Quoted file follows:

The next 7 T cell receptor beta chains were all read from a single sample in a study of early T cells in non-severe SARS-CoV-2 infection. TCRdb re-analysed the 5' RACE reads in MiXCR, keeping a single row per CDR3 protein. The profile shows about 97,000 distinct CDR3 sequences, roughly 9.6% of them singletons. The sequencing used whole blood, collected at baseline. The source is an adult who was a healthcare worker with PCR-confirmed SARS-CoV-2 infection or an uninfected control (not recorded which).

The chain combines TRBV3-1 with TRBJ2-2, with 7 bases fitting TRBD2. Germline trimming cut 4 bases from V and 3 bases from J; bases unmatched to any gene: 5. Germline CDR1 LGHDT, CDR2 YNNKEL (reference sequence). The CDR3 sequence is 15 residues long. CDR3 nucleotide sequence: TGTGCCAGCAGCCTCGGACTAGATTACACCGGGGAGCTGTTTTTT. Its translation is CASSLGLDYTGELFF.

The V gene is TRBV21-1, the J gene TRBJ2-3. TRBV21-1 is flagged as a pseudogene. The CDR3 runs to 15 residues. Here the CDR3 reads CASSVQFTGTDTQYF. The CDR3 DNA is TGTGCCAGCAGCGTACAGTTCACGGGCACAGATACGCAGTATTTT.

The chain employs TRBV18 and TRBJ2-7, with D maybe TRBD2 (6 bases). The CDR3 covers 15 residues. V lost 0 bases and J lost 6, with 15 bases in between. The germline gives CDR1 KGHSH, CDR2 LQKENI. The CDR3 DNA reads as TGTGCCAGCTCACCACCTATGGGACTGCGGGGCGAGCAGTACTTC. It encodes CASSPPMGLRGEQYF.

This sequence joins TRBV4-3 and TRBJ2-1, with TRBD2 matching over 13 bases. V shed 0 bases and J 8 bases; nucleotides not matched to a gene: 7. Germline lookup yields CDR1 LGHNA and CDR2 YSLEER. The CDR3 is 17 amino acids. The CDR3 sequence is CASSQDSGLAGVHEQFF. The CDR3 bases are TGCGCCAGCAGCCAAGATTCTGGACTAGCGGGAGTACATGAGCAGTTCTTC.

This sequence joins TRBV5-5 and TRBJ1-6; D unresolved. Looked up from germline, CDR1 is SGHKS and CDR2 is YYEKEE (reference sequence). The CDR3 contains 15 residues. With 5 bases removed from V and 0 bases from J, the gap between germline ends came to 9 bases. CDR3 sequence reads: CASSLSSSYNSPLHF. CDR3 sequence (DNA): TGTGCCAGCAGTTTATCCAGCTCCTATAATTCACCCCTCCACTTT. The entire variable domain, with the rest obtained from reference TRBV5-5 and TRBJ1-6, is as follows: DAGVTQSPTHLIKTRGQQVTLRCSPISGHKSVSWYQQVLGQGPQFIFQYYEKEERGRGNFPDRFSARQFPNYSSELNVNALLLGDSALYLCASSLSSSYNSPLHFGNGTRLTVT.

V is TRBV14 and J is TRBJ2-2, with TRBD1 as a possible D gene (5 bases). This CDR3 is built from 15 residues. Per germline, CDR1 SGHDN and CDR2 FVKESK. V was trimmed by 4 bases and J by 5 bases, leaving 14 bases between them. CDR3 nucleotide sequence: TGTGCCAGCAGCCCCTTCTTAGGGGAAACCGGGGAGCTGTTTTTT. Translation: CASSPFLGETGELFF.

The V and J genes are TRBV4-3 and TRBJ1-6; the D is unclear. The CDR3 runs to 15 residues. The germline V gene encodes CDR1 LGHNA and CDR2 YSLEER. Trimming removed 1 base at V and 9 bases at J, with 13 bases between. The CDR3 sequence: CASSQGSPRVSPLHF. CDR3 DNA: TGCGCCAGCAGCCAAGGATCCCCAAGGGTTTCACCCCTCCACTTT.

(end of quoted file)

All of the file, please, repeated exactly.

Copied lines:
The next 7 T cell receptor beta chains were all read from a single sample in a study of early T cells in non-severe SARS-CoV-2 infection. TCRdb re-analysed the 5' RACE reads in MiXCR, keeping a single row per CDR3 protein. The profile shows about 97,000 distinct CDR3 sequences, roughly 9.6% of them singletons. The sequencing used whole blood, collected at baseline. The source is an adult who was a healthcare worker with PCR-confirmed SARS-CoV-2 infection or an uninfected control (not recorded which).

The chain combines TRBV3-1 with TRBJ2-2, with 7 bases fitting TRBD2. Germline trimming cut 4 bases from V and 3 bases from J; bases unmatched to any gene: 5. Germline CDR1 LGHDT, CDR2 YNNKEL (reference sequence). The CDR3 sequence is 15 residues long. CDR3 nucleotide sequence: TGTGCCAGCAGCCTCGGACTAGATTACACCGGGGAGCTGTTTTTT. Its translation is CASSLGLDYTGELFF.

The V gene is TRBV21-1, the J gene TRBJ2-3. TRBV21-1 is flagged as a pseudogene. The CDR3 runs to 15 residues. Here the CDR3 reads CASSVQFTGTDTQYF. The CDR3 DNA is TGTGCCAGCAGCGTACAGTTCACGGGCACAGATACGCAGTATTTT.

The chain employs TRBV18 and TRBJ2-7, with D maybe TRBD2 (6 bases). The CDR3 covers 15 residues. V lost 0 bases and J lost 6, with 15 bases in between. The germline gives CDR1 KGHSH, CDR2 LQKENI. The CDR3 DNA reads as TGTGCCAGCTCACCACCTATGGGACTGCGGGGCGAGCAGTACTTC. It encodes CASSPPMGLRGEQYF.

This sequence joins TRBV4-3 and TRBJ2-1, with TRBD2 matching over 13 bases. V shed 0 bases and J 8 bases; nucleotides not matched to a gene: 7. Germline lookup yields CDR1 LGHNA and CDR2 YSLEER. The CDR3 is 17 amino acids. The CDR3 sequence is CASSQDSGLAGVHEQFF. The CDR3 bases are TGCGCCAGCAGCCAAGATTCTGGACTAGCGGGAGTACATGAGCAGTTCTTC.

This sequence joins TRBV5-5 and TRBJ1-6; D unresolved. Looked up from germline, CDR1 is SGHKS and CDR2 is YYEKEE (reference sequence). The CDR3 contains 15 residues. With 5 bases removed from V and 0 bases from J, the gap between germline ends came to 9 bases. CDR3 sequence reads: CASSLSSSYNSPLHF. CDR3 sequence (DNA): TGTGCCAGCAGTTTATCCAGCTCCTATAATTCACCCCTCCACTTT. The entire variable domain, with the rest obtained from reference TRBV5-5 and TRBJ1-6, is as follows: DAGVTQSPTHLIKTRGQQVTLRCSPISGHKSVSWYQQVLGQGPQFIFQYYEKEERGRGNFPDRFSARQFPNYSSELNVNALLLGDSALYLCASSLSSSYNSPLHFGNGTRLTVT.

V is TRBV14 and J is TRBJ2-2, with TRBD1 as a possible D gene (5 bases). This CDR3 is built from 15 residues. Per germline, CDR1 SGHDN and CDR2 FVKESK. V was trimmed by 4 bases and J by 5 bases, leaving 14 bases between them. CDR3 nucleotide sequence: TGTGCCAGCAGCCCCTTCTTAGGGGAAACCGGGGAGCTGTTTTTT. Translation: CASSPFLGETGELFF.

The V and J genes are TRBV4-3 and TRBJ1-6; the D is unclear. The CDR3 runs to 15 residues. The germline V gene encodes CDR1 LGHNA and CDR2 YSLEER. Trimming removed 1 base at V and 9 bases at J, with 13 bases between. The CDR3 sequence: CASSQGSPRVSPLHF. CDR3 DNA: TGCGCCAGCAGCCAAGGATCCCCAAGGGTTTCACCCCTCCACTTT.